Review: Dame Kiri at the Llewellyn Hall

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Joined by pianist Terence Dennis, Dame Kiri Te Kanawa celebrated her 70th birthday at Llewellyn Hall last night with performances of loved arias, folk tunes and broadway songs. It was remarkable to hear the quality of voice Te Kanawa still brings to the stage, most singers at 70 would not be performing. And even if her voice had failed her, which it didn’t, I suspect it wouldn’t have mattered terribly.

I suspect that the mostly septuagenarian audience embrace Te Kanawa for more than the beauty of her voice – she has become a kind of symbol for the raging of her generation against the dying of the light. At interval I overheard an elegant older woman comment that if Dame Kiri was still a diva at 70, then she could be too.

I admit to wondering, earlier in the day, whether reviewing Dame Kiri at 70 would be an exercise in diplomacy and creative writing – but I was pleasantly surprised.

Her first note of the concert, the opening of Scarlatti’s “Caldo sangue”, was a reminder of why Te Kanawa had risen to fame in the opera world. Elegant in pink taffeta against an urn of white flowers, Te Kanawa produced a weightless pianissimo, more inhaled than exhaled. The Vivaldi that followed, “Io son quel gelsomino”, revealed an agile coloratura supported by Dennis’s artistic and gentle accompaniment. To arias by Handel, Puccini and Mozart, Te Kanawa brought delightful mellisma and portamento, her top notes consistently perfect. Pianist Terence Dennis was also noteworthy in these arias. An accompanist has to be a whole orchestra, and Dennis was certainly that – from rippling humour to gravis, Dennis was always responsive, never overbearing.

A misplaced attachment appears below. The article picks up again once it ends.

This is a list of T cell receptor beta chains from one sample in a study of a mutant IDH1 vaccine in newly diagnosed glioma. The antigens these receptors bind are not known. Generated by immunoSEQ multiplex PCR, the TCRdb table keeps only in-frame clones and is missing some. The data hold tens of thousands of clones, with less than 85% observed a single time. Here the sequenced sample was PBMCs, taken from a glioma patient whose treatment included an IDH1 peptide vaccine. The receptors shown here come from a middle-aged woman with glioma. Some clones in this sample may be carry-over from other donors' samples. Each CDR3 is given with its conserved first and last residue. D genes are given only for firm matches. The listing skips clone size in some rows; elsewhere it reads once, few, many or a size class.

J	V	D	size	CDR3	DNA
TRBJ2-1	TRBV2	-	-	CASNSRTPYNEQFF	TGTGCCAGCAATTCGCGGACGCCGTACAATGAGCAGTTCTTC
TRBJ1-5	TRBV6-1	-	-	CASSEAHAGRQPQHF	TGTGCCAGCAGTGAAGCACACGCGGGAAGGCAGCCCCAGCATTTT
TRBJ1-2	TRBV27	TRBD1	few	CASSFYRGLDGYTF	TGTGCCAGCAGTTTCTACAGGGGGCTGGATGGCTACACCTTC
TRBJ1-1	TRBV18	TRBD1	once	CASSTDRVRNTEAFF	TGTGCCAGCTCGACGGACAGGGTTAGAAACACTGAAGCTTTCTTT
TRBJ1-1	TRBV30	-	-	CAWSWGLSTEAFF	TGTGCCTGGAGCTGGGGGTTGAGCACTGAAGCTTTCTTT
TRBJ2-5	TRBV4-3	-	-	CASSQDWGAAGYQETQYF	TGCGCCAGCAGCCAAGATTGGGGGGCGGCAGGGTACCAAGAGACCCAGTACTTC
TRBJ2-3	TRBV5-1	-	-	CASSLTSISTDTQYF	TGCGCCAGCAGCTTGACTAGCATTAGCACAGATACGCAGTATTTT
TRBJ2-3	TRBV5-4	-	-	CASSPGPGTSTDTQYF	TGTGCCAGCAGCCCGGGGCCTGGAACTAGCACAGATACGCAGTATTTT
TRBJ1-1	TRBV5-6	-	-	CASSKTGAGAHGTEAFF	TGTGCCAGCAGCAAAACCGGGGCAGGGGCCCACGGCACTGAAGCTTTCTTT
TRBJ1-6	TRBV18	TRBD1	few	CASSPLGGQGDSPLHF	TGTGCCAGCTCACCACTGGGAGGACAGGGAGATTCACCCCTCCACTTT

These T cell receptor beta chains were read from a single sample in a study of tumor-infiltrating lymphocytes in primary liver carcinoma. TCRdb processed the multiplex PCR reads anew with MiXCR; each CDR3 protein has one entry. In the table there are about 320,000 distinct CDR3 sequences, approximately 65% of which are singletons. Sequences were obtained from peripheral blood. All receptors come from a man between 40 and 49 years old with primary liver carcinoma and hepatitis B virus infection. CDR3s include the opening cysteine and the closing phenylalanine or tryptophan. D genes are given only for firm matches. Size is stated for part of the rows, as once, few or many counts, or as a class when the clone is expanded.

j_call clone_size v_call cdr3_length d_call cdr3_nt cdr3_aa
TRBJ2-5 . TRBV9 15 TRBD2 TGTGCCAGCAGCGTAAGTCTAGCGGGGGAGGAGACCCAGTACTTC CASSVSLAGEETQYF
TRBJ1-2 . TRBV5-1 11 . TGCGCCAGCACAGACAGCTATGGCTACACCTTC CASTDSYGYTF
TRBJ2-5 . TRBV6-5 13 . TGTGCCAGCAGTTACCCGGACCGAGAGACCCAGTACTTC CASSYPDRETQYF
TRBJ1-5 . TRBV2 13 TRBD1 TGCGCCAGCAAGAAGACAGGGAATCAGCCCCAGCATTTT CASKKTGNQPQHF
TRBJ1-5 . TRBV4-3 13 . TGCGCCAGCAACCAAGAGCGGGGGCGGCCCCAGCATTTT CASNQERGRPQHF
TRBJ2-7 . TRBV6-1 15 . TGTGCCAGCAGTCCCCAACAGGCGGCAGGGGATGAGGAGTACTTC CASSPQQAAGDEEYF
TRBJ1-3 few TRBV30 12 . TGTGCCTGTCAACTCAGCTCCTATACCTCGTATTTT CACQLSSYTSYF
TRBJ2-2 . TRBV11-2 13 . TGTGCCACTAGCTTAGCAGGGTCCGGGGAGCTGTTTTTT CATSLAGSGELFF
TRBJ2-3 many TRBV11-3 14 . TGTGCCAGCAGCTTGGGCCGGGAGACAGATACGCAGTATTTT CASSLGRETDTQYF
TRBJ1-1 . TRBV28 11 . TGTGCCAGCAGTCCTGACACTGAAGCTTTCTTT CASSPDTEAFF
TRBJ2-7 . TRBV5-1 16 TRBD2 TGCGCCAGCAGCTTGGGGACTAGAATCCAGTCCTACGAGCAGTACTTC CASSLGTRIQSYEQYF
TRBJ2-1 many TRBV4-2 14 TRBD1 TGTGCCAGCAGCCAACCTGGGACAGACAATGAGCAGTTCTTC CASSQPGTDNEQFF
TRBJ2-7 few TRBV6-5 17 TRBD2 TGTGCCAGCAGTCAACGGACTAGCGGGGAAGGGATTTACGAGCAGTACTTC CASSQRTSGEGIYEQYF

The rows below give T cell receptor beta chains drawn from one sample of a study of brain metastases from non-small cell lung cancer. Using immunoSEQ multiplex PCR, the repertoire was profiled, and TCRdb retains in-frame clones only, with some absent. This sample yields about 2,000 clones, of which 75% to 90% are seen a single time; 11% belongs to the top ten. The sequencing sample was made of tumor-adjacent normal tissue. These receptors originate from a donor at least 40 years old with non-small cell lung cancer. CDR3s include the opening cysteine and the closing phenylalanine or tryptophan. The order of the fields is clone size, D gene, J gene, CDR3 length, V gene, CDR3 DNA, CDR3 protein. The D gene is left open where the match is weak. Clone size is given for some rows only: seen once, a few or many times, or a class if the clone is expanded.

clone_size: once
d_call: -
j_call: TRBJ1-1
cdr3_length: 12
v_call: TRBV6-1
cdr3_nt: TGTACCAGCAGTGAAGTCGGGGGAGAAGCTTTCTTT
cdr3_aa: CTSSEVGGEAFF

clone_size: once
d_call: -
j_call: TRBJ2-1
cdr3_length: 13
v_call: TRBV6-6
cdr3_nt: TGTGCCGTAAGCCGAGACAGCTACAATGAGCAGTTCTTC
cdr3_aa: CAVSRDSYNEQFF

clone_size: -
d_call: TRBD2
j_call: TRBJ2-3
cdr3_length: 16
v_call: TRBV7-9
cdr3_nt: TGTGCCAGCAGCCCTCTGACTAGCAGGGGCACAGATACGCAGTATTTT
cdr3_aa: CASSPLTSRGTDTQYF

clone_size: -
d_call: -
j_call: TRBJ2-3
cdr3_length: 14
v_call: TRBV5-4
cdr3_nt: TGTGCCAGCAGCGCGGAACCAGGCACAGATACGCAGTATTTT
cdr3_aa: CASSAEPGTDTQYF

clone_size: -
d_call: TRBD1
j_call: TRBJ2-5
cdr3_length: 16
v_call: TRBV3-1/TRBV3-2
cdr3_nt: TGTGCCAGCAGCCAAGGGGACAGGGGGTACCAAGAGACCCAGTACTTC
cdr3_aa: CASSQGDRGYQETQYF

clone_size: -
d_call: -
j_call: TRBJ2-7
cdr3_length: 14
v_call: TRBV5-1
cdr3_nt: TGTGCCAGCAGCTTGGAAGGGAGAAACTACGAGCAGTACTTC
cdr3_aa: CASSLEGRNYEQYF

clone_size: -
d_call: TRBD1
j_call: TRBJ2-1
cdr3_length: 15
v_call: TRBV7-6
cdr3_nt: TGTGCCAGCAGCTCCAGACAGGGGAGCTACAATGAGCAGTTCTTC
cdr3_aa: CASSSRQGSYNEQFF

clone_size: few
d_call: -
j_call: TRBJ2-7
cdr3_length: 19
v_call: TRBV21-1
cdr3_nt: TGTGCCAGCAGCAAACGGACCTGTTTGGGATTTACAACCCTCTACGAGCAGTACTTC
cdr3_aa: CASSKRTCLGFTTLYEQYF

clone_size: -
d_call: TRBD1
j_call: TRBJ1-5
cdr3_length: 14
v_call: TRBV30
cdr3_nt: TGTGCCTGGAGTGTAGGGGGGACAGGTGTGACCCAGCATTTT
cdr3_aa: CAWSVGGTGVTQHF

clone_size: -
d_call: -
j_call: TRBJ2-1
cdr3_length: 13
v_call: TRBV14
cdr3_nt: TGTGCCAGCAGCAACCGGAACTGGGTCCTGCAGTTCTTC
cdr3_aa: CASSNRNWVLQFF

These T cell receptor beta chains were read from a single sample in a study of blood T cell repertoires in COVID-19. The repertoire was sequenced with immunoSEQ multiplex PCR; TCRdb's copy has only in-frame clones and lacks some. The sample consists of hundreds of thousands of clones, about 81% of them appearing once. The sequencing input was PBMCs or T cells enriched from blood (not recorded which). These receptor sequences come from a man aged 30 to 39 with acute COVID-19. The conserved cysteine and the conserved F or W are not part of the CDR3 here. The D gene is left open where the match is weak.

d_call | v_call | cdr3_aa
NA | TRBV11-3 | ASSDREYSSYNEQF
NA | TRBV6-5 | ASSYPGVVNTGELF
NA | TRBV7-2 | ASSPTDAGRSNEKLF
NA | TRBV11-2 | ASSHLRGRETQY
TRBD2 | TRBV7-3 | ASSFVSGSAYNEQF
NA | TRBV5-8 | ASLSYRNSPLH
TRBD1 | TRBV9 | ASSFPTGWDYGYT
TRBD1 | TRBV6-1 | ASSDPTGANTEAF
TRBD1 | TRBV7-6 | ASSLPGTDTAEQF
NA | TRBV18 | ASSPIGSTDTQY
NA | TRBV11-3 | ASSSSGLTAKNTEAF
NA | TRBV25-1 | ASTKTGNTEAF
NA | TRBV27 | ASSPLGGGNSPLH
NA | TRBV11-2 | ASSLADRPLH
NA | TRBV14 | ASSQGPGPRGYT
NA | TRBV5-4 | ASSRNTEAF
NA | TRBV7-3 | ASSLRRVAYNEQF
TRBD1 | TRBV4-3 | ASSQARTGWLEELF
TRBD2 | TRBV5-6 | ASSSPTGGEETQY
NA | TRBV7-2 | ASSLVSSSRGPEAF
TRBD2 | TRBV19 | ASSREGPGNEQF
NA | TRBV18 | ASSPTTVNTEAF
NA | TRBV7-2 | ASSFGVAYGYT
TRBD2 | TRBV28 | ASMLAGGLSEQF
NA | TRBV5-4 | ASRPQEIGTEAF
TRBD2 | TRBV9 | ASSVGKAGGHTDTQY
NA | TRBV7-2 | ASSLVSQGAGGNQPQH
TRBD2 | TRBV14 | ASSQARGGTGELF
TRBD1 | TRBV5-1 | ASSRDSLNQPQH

The second half of the concert moved from the arias of Debussy, Obradors, Hahns and Poulenc, to folk music and broadway. A highlight for me was Te Kanawa’s stunning performance of Poulenc’s “Hotel”. Soaring above the harp-like piano part, Te Kanawa produced the most varied and secure tonal range of the concert. Demonstrating a true artistic affinity with Poulenc, her performance came to life – drawing giggles from the audience as she slumped over the piano’s back like a Berlin cabaret singer. Like a proper opera diva, Te Kanawa finished the night with three encores including Puccini’s “O mio babbino caro” from “Gianni Schicchi”.

Nobody could claim that Te Kanawa was as astonishing at 70 as she had been 20 years earlier – her tone consistently suffered from reduced lung capacity and there was the odd intonation problem – but what she may have lost in the instrument she has gained in sheer musicality. And fundamentally I agreed with the audience sentiment – the sound is no longer the issue. It is what Dame Kiri represents to all of us – a lifelong commitment to music and a warrior’s refusal to submit to aging.

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